I recently led a Scrum class whose members were already quite knowledgeable and experienced. I did a retrospective of the first day of the class, and there were several stickies under the column entitled “Could be better” which were explicitly asking for less beginner theory and more stories and hands-on complex tools. They were pleading for the advanced version from the trenches.
I had very little time to throw something together, but I had a few ideas. Fortunately, I was co-training this class with their coach, and he knew some of their pain points. On day 2, we promised to give the class lots of “variant content” that could be used to conduct the meetings as an experiment, if the plain vanilla format of the Scrum meetings grew stale, and the team felt they were falling into a rut.
The training conversation turned into a kind of Fish-Bowl style of interviewing, and capturing stories from the trainer, and then from the team. We began brainstorming on potential strategies that the team comprising the class could explore in attempts to gain more freedom for themselves to be agile, and more cooperation from other teams, who had not really even begun their agile journey.
It was a smashing success, and in the class satisfaction survey responses, we could see that they got exactly what they wanted. In fact, the students felt very strongly that at least the 2nd half of the 2nd day of class should have an Open-ended, self-directed element to it, as their own class had.
My co-trainer and I began thinking how we could ensure that future classes had a tailor-made element to it, and our discovery was that Open Space embedded in the class is the best way of ensuring everybody gets what they wants, in amounts that are just enough.
Furthermore, to strengthen the odds that there is a boost of knowledge and engagement, we realized that there should be at least 1 agile coach, trainer, or facilitator in each session during the 1/2 day Open Space portion of the class. For example, if there are 3 corners of a large training room, which are used as the break-out session locations for the Open Space, then the trainer and 2 coaches should huddle in front of the marketplace, and the 3 of them should coordinate how to evenly distribute themselves across the sessions for each hour/time slot.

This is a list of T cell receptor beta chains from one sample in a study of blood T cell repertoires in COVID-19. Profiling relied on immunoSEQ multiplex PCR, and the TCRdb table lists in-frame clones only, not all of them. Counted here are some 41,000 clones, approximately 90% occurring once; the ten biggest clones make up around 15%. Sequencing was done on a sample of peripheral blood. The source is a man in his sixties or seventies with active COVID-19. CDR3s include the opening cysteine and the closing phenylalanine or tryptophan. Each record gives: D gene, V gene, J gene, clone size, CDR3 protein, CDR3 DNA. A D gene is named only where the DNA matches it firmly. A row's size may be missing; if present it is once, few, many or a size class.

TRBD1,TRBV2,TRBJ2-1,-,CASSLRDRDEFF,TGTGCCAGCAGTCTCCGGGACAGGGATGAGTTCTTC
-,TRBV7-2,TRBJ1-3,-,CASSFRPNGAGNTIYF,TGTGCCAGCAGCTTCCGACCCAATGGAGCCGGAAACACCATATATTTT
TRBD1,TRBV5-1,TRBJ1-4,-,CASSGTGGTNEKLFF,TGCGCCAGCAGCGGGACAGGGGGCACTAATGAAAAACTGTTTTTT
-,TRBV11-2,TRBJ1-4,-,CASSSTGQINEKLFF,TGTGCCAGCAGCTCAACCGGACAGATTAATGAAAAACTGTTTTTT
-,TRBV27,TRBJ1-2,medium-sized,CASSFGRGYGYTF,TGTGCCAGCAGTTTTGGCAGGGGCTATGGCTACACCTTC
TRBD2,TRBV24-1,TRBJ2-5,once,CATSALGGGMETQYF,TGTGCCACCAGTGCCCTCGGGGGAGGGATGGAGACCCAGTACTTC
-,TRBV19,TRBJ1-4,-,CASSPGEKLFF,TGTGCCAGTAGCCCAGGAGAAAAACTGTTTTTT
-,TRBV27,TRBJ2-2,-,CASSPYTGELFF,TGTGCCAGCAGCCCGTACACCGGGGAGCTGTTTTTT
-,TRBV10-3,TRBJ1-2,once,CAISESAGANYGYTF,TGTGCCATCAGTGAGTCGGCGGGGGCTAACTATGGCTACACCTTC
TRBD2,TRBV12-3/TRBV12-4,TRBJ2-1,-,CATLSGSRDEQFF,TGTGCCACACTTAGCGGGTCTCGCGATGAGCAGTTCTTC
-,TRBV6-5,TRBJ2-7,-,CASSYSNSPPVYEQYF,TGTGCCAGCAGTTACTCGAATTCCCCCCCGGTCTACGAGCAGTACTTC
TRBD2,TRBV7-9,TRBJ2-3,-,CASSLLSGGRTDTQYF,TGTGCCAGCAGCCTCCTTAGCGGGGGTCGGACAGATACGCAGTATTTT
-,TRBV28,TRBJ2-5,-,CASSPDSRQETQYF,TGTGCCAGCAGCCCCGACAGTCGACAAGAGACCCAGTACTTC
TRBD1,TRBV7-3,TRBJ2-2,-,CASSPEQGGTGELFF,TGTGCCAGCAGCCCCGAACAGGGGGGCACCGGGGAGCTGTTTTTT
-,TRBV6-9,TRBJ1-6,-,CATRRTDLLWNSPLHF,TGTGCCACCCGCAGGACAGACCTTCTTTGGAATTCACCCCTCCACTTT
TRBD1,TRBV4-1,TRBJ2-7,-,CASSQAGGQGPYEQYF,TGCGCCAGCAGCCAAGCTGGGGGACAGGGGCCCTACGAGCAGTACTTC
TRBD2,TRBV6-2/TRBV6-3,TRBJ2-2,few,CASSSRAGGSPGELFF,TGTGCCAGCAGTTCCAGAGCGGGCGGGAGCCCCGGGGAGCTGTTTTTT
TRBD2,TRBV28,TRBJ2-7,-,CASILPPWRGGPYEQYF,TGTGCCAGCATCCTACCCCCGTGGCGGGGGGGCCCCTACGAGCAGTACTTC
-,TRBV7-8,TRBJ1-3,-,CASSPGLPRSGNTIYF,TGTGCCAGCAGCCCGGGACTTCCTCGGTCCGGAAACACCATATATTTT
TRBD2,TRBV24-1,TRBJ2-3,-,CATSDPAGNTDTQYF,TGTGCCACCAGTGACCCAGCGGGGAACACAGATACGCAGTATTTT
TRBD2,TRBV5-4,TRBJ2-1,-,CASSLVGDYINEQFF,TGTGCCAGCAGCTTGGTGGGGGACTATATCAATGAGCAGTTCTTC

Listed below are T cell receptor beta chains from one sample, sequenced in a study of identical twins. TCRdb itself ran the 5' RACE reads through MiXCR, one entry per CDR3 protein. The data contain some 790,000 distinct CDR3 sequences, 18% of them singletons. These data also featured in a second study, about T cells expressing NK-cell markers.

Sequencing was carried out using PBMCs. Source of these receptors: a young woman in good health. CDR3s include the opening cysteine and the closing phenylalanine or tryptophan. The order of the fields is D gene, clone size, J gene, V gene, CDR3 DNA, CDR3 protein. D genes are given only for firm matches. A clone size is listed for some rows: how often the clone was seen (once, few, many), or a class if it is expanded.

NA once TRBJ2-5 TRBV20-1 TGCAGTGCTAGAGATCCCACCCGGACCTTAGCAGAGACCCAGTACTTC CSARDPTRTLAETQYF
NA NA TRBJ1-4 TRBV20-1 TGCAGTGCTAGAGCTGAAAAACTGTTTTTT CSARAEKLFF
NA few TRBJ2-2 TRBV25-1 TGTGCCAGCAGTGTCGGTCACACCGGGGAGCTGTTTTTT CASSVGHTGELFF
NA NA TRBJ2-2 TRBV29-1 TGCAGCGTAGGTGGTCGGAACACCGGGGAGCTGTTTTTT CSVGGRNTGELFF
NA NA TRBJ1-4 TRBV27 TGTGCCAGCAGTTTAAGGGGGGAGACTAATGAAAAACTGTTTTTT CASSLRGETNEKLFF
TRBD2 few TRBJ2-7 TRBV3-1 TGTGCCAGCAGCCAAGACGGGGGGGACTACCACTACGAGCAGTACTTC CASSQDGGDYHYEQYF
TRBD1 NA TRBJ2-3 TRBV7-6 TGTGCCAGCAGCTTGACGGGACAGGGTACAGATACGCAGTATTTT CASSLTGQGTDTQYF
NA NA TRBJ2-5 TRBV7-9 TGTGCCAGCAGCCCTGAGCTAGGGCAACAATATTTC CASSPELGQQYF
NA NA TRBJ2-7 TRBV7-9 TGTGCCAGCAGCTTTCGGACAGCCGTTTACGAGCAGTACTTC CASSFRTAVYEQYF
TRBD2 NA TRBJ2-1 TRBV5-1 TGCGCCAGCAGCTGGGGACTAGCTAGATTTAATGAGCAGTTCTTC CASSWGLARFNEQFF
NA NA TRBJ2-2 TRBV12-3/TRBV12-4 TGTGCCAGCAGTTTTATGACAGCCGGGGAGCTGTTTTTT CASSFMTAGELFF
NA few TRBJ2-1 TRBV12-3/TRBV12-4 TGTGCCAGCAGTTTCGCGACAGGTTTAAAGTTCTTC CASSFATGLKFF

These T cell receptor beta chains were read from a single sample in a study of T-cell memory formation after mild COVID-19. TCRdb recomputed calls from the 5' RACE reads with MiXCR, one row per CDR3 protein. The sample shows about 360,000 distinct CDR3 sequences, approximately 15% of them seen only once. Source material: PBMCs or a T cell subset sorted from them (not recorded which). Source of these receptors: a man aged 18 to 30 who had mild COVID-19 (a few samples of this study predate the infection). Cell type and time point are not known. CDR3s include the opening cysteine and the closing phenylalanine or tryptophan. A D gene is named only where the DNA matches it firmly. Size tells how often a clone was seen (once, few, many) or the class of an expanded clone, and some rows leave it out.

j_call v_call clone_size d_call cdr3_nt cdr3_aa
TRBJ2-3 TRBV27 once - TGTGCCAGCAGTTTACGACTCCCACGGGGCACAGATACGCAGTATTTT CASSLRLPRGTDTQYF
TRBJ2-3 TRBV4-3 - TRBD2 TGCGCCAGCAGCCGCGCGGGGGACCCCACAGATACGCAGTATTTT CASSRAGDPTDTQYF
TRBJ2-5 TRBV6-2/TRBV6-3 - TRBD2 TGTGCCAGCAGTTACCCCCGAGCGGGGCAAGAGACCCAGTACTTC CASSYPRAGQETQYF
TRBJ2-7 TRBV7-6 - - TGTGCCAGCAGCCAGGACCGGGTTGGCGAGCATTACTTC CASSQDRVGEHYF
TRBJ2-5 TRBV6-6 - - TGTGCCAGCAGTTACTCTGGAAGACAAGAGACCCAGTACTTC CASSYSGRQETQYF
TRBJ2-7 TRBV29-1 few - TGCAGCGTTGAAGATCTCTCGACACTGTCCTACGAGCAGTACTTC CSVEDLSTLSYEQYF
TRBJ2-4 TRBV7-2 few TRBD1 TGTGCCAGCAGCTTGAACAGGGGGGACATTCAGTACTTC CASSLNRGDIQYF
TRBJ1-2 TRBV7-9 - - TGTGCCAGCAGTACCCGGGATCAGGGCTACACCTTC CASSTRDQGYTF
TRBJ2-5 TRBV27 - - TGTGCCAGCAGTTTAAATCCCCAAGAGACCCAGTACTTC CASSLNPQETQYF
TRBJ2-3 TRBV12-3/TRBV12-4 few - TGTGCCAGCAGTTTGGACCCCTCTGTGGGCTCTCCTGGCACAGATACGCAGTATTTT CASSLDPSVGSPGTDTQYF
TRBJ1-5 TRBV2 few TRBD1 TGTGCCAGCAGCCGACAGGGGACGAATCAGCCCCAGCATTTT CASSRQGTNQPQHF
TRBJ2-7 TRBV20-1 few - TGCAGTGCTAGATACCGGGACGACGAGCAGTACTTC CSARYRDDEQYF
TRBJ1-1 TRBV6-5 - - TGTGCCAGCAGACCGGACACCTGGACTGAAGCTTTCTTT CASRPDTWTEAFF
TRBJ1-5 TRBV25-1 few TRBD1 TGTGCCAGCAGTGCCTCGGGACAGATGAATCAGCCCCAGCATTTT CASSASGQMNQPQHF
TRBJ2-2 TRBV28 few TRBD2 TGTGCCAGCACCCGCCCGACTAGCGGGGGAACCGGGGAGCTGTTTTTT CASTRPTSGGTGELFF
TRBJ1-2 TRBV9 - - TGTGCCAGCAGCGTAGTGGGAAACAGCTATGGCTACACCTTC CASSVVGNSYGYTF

Once a trainer or coach finds themselves bored, not learning anything or contributing to someone else’s learning, according to the law of mobility, they must leave that session. This is where our innovation comes in: the dislocated trainer or coach, must then go stand in the middle of the room to signal to the other coaches that they have vacated a session, which now needs a replacement coach. Alternately, they can go “Tag Out” a coach from one of the other sessions in a different corner of the room, much like in a Fishbowl facilitated session. (I’d like to point out here, that in my opinion, open space deeper laws are present in activities such as Lean Coffee, Fishbowl, and OST itself. It is NOT a coincidence that I am recombining the deeper laws into my derivative practice above.)
Super-charging Open Space with this Extreme Law of Mobility is like turning the amps up to 11. Hence I named it Mobile11. However, some of my teams have already begun referring to the Law of Mobility applied to all of their Scrum Meetings, etc. as “Mobile, Alabama” just for fun. For brevity, I call this framework “MA-11.”
You can expect to see this practice appear in many if not all of my training in the future, in the best interests of my students.